Rose Steinberg Stamler, MA
1922 — 1998
Rose Stamler was centrally involved in the epidemiology of hypertension from its early cohort studies and trials. She was born Rose Steinberg in New York City and educated at Brooklyn College from 1939 to 1941 and later at City College where she met her future husband, Jeremiah Stamler, in student activist groups during World War II. After their marriage, she received a combined BA/MA in sociology from the University of Chicago in 1962. In 1972, after several years of working in research institutions and hospitals in the greater Chicago area, she joined the faculty of the Northwestern University Department of Preventive Medicine as an assistant professor. There she studied CVD risk in several Chicago cohorts and was a principal or co-investigator of national prevention trials in hypertension and CVD throughout the 1970s and 80s, in which her research focused on non-pharmacologic strategies of reducing blood pressure, with particular interest in potential racial and socioeconomic differences in risk factors.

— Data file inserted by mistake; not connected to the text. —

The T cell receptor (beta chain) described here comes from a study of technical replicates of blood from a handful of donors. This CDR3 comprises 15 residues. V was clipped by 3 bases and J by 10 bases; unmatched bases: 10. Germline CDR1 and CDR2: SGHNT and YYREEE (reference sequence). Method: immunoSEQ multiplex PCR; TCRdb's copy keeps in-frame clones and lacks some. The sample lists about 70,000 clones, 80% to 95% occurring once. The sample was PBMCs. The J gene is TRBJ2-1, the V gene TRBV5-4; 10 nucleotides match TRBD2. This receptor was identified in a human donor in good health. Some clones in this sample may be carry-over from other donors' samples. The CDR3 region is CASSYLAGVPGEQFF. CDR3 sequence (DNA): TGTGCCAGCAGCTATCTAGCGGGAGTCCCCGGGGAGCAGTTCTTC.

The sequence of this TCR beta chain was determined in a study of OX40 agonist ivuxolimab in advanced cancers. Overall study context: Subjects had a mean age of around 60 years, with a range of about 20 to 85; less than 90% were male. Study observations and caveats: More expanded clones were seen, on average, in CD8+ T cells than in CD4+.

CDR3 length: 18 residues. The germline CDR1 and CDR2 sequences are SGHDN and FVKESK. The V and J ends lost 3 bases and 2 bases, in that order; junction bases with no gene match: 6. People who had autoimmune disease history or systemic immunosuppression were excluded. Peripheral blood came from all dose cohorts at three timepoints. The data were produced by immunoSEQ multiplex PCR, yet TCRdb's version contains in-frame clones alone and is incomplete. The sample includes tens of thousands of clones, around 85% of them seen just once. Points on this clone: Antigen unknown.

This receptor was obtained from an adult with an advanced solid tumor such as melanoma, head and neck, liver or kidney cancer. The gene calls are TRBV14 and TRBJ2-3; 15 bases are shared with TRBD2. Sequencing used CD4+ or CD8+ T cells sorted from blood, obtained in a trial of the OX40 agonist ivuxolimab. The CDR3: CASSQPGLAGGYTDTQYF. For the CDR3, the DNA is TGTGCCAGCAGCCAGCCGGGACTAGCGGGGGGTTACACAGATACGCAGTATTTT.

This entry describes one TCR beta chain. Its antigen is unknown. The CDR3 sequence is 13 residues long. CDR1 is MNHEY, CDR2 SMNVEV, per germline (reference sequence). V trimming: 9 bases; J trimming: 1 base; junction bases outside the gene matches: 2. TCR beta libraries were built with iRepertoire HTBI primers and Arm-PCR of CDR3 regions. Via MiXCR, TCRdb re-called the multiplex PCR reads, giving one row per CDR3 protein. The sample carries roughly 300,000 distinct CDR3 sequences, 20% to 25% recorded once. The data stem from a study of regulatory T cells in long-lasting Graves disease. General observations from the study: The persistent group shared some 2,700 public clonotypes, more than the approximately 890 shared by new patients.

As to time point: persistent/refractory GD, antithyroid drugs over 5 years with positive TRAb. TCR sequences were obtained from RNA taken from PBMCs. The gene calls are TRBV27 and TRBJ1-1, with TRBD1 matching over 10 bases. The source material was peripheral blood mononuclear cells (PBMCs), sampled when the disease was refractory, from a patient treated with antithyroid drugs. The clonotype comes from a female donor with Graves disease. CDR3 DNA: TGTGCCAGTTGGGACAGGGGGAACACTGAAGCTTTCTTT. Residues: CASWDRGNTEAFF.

After years of activity in CVD epidemiology and prevention she became a leader in the National High Blood Pressure Education Program, in the NHLBI report on “Primary Prevention of Hypertension,” and as Co-director of the International Ten-day Seminar in CVD Epidemiology. In later years, she played central roles in two on-going major cross-cultural studies of micro- and macronutrient effects on blood pressure in individuals and whole populations, INTERSALT (involving some 10,000 people in 32 different countries) and INTERMAP (studying 4000 people in four countries). In addition to the global impact from these two major studies, she also facilitated the development of population studies in Italy and the People’s Republic of China.
Other than her passion for CVD epidemiology, her friends and colleagues remember her profound desire for justice. The defense that she coordinated for her husband, Jerry Stamler, in his 1965 litigation with the U.S. House Un-American Activities Committee, was probably a major deciding factor in the dissolution of that committee in 1975. (EH)
Adapted from: Elliot, Paul. “Rose Steinberg Stamler, 1922-1998.” Journal of Human Hypertension 12 (1998): 657-658.